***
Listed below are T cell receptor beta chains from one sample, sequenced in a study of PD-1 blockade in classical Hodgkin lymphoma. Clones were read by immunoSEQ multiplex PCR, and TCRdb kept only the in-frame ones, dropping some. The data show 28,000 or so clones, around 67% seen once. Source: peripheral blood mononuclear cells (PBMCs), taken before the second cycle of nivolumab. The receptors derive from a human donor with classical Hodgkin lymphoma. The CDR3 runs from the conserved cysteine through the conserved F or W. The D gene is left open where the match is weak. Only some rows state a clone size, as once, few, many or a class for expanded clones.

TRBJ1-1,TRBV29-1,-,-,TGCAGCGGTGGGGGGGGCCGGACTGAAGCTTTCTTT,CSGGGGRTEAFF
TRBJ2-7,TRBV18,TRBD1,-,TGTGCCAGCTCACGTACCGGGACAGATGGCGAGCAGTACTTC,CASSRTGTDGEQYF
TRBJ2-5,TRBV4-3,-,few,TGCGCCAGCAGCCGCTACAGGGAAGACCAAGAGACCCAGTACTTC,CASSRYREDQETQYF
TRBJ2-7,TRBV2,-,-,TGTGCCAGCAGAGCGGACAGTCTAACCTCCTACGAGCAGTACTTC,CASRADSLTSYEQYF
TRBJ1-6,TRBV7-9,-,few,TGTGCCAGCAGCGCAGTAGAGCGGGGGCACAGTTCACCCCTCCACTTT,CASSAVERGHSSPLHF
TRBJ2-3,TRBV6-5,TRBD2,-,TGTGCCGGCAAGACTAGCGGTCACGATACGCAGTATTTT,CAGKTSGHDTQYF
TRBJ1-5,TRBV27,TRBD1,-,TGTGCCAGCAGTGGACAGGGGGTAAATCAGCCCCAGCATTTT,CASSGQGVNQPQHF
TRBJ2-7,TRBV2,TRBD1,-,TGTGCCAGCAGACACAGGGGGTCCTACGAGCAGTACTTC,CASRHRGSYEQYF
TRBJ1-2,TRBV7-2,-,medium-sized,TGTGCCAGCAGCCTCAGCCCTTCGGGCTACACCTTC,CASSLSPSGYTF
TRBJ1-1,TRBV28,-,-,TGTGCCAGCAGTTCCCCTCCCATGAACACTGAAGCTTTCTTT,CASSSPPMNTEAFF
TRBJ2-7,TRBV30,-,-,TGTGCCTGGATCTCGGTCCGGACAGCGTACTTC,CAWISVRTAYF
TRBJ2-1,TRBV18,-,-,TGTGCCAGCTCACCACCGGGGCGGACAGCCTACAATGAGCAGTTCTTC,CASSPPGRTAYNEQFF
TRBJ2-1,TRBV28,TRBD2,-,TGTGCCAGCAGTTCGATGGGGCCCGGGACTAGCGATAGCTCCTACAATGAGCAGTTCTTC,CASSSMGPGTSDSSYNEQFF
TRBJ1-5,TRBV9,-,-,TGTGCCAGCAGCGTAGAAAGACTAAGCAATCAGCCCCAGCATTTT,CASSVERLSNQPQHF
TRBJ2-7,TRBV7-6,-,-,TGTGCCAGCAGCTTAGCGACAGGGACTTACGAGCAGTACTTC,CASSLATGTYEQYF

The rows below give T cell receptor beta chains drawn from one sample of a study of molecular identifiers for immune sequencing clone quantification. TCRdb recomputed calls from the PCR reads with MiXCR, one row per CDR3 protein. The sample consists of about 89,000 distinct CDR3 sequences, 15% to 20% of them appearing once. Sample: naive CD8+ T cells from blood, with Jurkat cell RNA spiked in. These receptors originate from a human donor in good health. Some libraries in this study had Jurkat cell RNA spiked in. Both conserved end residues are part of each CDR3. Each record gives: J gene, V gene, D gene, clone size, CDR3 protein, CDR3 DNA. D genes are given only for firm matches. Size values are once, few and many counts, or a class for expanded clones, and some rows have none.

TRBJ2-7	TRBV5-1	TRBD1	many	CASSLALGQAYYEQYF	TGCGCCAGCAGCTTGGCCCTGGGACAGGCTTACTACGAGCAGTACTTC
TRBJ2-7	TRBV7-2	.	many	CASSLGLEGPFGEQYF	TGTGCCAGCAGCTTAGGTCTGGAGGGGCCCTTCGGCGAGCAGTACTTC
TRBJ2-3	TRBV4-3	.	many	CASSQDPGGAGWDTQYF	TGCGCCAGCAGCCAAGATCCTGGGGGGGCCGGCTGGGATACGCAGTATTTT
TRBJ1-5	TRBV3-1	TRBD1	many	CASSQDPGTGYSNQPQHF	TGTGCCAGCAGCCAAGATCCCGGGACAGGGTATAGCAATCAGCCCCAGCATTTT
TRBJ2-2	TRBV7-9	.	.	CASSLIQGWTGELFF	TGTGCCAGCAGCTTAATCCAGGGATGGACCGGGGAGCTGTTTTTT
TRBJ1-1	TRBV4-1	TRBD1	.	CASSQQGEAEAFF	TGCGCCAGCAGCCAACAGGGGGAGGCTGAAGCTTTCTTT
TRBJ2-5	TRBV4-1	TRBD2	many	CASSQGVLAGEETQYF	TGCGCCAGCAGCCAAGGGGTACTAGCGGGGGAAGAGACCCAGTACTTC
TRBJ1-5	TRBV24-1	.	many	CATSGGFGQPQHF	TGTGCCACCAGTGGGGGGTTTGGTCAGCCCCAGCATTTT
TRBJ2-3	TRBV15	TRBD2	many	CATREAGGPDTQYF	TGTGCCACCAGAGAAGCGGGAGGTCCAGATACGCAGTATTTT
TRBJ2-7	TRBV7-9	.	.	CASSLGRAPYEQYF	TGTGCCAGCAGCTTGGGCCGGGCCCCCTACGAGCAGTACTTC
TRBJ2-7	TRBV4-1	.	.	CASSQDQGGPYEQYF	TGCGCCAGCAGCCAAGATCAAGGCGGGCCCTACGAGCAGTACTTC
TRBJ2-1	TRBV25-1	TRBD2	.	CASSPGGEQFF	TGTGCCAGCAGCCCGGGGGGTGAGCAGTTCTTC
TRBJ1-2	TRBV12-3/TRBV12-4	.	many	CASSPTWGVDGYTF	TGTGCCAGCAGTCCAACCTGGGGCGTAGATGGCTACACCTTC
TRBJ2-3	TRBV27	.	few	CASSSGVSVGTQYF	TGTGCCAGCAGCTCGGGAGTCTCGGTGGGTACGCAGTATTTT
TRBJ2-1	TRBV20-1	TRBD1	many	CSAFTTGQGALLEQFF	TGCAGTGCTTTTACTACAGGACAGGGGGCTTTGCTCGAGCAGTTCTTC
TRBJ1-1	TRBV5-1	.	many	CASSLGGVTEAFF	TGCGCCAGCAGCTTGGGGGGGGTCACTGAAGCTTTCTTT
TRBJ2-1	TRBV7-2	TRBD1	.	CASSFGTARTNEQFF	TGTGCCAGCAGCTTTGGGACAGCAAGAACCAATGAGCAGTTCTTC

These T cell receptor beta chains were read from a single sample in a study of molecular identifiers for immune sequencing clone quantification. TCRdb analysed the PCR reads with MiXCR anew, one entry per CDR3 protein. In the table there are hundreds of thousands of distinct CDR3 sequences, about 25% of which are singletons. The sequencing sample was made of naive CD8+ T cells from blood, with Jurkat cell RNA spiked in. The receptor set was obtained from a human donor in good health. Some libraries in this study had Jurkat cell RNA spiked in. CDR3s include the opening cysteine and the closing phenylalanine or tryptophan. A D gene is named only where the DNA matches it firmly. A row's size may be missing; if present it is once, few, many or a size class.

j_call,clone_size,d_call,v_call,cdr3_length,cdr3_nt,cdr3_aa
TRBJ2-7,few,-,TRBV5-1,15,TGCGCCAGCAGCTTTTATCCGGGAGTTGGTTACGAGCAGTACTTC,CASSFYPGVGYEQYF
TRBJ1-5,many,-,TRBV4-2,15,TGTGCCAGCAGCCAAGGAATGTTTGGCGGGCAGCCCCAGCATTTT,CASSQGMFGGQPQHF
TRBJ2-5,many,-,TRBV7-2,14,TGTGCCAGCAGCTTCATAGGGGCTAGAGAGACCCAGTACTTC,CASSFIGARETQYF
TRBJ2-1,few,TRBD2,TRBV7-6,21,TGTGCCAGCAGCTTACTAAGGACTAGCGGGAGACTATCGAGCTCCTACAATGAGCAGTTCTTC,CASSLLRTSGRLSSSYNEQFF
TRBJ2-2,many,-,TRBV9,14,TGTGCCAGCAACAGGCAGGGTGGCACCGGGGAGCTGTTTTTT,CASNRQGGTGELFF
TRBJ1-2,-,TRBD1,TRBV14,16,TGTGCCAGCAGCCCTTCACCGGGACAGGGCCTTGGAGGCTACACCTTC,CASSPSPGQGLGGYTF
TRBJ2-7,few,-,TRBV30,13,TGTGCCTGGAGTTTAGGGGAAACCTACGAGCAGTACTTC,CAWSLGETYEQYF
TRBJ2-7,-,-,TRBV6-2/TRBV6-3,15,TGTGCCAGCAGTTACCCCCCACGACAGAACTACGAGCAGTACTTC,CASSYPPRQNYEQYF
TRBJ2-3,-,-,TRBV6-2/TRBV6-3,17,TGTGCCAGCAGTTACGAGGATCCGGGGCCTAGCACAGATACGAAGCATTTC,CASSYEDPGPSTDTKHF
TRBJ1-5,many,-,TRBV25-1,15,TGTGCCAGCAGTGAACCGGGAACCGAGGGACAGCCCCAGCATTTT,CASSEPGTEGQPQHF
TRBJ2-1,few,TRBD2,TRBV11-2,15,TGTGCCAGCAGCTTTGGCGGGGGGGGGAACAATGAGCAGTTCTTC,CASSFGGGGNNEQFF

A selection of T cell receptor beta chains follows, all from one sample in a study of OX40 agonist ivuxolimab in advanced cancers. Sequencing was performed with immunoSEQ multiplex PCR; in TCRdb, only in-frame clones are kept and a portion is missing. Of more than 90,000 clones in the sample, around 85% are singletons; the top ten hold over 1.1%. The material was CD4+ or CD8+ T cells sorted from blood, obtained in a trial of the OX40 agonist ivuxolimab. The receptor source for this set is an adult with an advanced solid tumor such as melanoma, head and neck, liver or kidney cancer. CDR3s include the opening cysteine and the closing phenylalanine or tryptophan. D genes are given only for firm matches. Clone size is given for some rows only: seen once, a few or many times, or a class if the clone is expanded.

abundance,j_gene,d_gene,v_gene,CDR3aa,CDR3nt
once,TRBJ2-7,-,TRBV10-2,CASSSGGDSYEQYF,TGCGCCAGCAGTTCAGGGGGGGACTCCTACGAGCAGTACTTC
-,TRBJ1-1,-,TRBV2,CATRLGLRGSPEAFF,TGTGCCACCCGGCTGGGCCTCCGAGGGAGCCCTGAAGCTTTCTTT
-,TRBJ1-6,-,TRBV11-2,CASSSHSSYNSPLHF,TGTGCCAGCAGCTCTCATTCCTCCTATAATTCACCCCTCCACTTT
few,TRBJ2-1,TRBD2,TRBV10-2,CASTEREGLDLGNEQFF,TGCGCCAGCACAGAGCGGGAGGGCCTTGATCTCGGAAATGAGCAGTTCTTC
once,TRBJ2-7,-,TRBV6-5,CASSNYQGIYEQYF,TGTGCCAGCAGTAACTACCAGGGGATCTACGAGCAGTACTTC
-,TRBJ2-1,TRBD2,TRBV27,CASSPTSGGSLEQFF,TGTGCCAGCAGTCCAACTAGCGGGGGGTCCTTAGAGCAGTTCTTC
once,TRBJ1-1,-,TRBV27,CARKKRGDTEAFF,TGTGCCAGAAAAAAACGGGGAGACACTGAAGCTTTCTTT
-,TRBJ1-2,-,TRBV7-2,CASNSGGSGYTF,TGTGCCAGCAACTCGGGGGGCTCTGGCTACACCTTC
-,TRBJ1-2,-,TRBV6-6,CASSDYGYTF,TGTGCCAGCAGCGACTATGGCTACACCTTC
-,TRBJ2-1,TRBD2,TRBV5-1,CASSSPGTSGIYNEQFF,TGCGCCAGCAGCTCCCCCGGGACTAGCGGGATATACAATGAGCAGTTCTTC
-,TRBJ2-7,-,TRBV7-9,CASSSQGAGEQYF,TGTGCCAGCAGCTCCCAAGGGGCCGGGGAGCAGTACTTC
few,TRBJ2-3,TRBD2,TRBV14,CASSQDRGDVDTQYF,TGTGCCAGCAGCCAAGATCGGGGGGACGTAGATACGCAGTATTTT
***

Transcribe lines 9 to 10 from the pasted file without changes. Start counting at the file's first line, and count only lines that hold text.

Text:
TRBJ2-7,TRBV2,TRBD1,-,TGTGCCAGCAGACACAGGGGGTCCTACGAGCAGTACTTC,CASRHRGSYEQYF
TRBJ1-2,TRBV7-2,-,medium-sized,TGTGCCAGCAGCCTCAGCCCTTCGGGCTACACCTTC,CASSLSPSGYTF